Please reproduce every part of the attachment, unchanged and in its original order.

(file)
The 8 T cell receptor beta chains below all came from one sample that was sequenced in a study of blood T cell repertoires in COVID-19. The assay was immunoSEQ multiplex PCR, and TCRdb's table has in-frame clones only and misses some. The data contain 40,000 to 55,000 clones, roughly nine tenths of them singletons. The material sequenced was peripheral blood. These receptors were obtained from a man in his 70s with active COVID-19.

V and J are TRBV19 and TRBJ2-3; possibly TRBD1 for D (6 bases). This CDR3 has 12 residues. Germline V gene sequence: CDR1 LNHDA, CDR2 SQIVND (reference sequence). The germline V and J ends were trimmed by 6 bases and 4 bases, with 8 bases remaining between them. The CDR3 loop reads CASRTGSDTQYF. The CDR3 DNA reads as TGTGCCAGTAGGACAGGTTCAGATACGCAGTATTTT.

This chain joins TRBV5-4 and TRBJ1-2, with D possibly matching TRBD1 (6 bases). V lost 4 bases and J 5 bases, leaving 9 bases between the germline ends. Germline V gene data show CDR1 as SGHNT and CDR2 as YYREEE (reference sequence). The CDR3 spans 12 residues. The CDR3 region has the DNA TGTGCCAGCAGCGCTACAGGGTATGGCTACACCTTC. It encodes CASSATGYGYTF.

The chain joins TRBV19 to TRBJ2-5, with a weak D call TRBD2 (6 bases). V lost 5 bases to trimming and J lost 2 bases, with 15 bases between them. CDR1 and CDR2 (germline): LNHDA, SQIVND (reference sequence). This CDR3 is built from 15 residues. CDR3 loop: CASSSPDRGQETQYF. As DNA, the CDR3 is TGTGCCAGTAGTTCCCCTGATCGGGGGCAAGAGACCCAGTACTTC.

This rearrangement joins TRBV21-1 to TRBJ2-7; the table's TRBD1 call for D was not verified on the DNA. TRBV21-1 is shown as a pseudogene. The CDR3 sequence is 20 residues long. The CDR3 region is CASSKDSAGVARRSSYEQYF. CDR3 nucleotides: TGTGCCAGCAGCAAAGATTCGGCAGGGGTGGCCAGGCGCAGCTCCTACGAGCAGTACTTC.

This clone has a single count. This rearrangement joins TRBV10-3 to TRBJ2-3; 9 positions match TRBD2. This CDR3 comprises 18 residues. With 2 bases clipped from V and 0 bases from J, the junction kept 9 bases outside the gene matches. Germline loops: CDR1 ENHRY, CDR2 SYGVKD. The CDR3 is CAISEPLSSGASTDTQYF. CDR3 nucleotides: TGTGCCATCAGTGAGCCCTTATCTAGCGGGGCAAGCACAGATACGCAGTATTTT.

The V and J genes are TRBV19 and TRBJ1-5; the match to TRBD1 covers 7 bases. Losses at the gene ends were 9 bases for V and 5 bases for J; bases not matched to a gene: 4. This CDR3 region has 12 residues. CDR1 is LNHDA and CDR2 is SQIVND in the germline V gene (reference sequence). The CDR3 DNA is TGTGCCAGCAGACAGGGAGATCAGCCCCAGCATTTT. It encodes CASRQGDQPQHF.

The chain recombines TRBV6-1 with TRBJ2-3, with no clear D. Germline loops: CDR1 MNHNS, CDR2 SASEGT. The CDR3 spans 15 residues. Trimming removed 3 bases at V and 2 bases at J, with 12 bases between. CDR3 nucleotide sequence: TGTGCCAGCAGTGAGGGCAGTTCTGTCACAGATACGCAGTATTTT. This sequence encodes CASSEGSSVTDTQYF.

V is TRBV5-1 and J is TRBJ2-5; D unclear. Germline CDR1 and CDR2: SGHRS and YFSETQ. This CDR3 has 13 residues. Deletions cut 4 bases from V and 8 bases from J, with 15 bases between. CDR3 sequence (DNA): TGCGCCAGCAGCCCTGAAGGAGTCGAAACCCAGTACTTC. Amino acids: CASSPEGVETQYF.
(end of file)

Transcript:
The 8 T cell receptor beta chains below all came from one sample that was sequenced in a study of blood T cell repertoires in COVID-19. The assay was immunoSEQ multiplex PCR, and TCRdb's table has in-frame clones only and misses some. The data contain 40,000 to 55,000 clones, roughly nine tenths of them singletons. The material sequenced was peripheral blood. These receptors were obtained from a man in his 70s with active COVID-19.

V and J are TRBV19 and TRBJ2-3; possibly TRBD1 for D (6 bases). This CDR3 has 12 residues. Germline V gene sequence: CDR1 LNHDA, CDR2 SQIVND (reference sequence). The germline V and J ends were trimmed by 6 bases and 4 bases, with 8 bases remaining between them. The CDR3 loop reads CASRTGSDTQYF. The CDR3 DNA reads as TGTGCCAGTAGGACAGGTTCAGATACGCAGTATTTT.

This chain joins TRBV5-4 and TRBJ1-2, with D possibly matching TRBD1 (6 bases). V lost 4 bases and J 5 bases, leaving 9 bases between the germline ends. Germline V gene data show CDR1 as SGHNT and CDR2 as YYREEE (reference sequence). The CDR3 spans 12 residues. The CDR3 region has the DNA TGTGCCAGCAGCGCTACAGGGTATGGCTACACCTTC. It encodes CASSATGYGYTF.

The chain joins TRBV19 to TRBJ2-5, with a weak D call TRBD2 (6 bases). V lost 5 bases to trimming and J lost 2 bases, with 15 bases between them. CDR1 and CDR2 (germline): LNHDA, SQIVND (reference sequence). This CDR3 is built from 15 residues. CDR3 loop: CASSSPDRGQETQYF. As DNA, the CDR3 is TGTGCCAGTAGTTCCCCTGATCGGGGGCAAGAGACCCAGTACTTC.

This rearrangement joins TRBV21-1 to TRBJ2-7; the table's TRBD1 call for D was not verified on the DNA. TRBV21-1 is shown as a pseudogene. The CDR3 sequence is 20 residues long. The CDR3 region is CASSKDSAGVARRSSYEQYF. CDR3 nucleotides: TGTGCCAGCAGCAAAGATTCGGCAGGGGTGGCCAGGCGCAGCTCCTACGAGCAGTACTTC.

This clone has a single count. This rearrangement joins TRBV10-3 to TRBJ2-3; 9 positions match TRBD2. This CDR3 comprises 18 residues. With 2 bases clipped from V and 0 bases from J, the junction kept 9 bases outside the gene matches. Germline loops: CDR1 ENHRY, CDR2 SYGVKD. The CDR3 is CAISEPLSSGASTDTQYF. CDR3 nucleotides: TGTGCCATCAGTGAGCCCTTATCTAGCGGGGCAAGCACAGATACGCAGTATTTT.

The V and J genes are TRBV19 and TRBJ1-5; the match to TRBD1 covers 7 bases. Losses at the gene ends were 9 bases for V and 5 bases for J; bases not matched to a gene: 4. This CDR3 region has 12 residues. CDR1 is LNHDA and CDR2 is SQIVND in the germline V gene (reference sequence). The CDR3 DNA is TGTGCCAGCAGACAGGGAGATCAGCCCCAGCATTTT. It encodes CASRQGDQPQHF.

The chain recombines TRBV6-1 with TRBJ2-3, with no clear D. Germline loops: CDR1 MNHNS, CDR2 SASEGT. The CDR3 spans 15 residues. Trimming removed 3 bases at V and 2 bases at J, with 12 bases between. CDR3 nucleotide sequence: TGTGCCAGCAGTGAGGGCAGTTCTGTCACAGATACGCAGTATTTT. This sequence encodes CASSEGSSVTDTQYF.

V is TRBV5-1 and J is TRBJ2-5; D unclear. Germline CDR1 and CDR2: SGHRS and YFSETQ. This CDR3 has 13 residues. Deletions cut 4 bases from V and 8 bases from J, with 15 bases between. CDR3 sequence (DNA): TGCGCCAGCAGCCCTGAAGGAGTCGAAACCCAGTACTTC. Amino acids: CASSPEGVETQYF.